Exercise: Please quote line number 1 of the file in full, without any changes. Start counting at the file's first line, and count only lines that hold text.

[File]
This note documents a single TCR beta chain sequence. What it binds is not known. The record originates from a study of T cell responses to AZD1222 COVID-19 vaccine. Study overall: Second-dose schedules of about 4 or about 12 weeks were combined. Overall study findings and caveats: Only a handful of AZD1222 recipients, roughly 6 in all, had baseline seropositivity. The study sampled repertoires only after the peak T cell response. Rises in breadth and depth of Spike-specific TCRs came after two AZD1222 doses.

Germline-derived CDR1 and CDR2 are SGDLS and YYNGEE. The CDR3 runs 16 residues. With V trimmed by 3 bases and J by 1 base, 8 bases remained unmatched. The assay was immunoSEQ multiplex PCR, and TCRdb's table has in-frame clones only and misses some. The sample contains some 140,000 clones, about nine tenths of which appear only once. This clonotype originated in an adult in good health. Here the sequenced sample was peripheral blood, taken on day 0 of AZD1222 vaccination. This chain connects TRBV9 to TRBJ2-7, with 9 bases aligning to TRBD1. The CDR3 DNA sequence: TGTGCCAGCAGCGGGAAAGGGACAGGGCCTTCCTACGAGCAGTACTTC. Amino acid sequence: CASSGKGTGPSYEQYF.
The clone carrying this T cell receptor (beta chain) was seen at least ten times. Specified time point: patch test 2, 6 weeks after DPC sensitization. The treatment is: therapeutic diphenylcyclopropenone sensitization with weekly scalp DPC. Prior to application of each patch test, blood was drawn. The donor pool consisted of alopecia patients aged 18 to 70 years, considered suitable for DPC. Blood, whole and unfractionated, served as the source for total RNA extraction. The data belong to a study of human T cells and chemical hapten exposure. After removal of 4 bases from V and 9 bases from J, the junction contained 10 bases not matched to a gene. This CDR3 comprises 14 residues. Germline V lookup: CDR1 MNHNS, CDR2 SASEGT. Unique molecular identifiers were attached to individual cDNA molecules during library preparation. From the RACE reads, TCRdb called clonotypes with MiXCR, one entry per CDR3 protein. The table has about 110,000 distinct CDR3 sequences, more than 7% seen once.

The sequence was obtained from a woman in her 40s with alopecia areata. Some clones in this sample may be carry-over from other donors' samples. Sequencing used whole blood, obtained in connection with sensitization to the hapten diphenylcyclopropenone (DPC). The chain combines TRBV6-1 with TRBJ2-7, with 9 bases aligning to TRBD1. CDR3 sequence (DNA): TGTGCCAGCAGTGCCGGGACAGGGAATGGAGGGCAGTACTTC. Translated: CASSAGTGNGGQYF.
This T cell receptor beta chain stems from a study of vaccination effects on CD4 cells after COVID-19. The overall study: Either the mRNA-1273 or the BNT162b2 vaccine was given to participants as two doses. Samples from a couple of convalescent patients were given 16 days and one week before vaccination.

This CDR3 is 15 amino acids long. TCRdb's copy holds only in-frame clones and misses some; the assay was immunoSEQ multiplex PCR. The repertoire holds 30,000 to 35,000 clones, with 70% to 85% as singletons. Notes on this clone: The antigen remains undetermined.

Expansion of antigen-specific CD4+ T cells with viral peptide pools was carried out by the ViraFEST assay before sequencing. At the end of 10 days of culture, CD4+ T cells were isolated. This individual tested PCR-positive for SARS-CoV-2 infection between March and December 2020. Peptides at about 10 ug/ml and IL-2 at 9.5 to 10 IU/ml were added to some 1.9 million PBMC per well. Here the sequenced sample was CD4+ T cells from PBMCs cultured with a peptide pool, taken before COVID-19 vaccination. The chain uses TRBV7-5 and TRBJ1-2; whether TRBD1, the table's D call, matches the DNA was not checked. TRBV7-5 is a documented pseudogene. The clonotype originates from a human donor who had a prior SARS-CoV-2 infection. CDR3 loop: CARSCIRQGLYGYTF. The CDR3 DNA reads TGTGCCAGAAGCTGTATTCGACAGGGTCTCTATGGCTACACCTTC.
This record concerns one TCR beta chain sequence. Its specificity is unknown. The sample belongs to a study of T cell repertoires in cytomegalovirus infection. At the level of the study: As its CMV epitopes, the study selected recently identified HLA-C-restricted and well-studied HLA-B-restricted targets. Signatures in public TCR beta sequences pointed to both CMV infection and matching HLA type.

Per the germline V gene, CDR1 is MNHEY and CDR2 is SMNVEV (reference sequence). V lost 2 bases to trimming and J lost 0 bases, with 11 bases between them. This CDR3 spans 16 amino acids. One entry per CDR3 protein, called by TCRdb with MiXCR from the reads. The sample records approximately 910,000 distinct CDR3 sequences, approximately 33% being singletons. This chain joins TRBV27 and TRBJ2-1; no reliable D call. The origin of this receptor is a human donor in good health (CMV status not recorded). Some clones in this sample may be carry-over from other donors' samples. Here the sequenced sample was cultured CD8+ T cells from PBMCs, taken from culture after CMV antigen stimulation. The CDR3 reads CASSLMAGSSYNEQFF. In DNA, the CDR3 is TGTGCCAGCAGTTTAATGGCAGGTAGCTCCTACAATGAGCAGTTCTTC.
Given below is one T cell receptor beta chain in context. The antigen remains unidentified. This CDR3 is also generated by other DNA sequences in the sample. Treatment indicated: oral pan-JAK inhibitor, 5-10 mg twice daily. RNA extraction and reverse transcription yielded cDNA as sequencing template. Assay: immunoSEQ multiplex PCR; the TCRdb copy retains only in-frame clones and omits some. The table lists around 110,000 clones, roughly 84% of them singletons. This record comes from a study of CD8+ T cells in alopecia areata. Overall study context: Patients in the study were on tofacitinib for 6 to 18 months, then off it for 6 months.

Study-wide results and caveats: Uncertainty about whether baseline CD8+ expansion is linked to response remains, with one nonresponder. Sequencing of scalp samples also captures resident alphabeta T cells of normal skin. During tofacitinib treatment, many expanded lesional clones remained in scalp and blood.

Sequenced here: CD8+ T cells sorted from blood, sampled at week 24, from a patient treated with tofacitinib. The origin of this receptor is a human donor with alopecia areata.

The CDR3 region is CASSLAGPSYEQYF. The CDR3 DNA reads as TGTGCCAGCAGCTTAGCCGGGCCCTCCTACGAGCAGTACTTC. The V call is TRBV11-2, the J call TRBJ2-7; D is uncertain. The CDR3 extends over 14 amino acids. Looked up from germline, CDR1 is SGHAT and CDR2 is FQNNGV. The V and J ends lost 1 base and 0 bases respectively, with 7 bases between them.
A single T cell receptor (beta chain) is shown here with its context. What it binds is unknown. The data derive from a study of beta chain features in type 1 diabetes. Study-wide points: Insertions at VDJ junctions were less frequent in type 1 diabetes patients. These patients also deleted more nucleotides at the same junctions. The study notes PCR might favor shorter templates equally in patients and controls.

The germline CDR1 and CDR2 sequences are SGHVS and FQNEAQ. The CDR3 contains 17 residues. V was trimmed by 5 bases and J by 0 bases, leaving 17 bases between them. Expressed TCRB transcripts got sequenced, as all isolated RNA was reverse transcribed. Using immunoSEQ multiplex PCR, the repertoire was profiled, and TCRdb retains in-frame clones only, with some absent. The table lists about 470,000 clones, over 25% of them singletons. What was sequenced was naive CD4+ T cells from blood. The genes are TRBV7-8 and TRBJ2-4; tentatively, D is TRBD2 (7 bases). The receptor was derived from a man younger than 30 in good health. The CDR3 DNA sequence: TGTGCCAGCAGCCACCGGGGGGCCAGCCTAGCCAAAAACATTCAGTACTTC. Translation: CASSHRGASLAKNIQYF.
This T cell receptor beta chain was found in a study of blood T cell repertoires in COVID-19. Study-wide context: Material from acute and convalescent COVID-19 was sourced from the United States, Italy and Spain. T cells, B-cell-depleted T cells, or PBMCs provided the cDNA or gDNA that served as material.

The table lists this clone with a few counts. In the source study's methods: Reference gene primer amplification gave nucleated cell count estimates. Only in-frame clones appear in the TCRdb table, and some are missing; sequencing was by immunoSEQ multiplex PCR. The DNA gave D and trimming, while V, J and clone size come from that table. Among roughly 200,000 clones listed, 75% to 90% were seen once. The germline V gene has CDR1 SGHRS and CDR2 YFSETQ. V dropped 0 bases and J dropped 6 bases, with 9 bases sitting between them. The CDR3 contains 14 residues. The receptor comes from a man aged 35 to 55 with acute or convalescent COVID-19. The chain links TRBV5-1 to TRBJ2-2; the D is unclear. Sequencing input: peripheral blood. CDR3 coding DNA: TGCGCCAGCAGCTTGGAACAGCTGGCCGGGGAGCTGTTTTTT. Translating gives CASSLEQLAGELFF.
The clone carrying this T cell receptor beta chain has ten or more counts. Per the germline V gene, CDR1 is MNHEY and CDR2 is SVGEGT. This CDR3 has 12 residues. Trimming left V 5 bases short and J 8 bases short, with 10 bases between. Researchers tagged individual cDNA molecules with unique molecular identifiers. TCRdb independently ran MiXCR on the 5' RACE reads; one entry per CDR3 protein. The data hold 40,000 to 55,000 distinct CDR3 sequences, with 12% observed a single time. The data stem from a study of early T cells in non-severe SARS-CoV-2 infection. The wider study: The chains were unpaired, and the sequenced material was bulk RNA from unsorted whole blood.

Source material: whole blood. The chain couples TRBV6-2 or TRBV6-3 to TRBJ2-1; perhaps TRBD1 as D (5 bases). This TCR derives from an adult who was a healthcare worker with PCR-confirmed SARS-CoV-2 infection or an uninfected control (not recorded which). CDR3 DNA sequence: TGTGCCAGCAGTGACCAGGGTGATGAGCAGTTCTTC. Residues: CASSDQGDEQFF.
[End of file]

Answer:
This note documents a single TCR beta chain sequence. What it binds is not known. The record originates from a study of T cell responses to AZD1222 COVID-19 vaccine. Study overall: Second-dose schedules of about 4 or about 12 weeks were combined. Overall study findings and caveats: Only a handful of AZD1222 recipients, roughly 6 in all, had baseline seropositivity. The study sampled repertoires only after the peak T cell response. Rises in breadth and depth of Spike-specific TCRs came after two AZD1222 doses.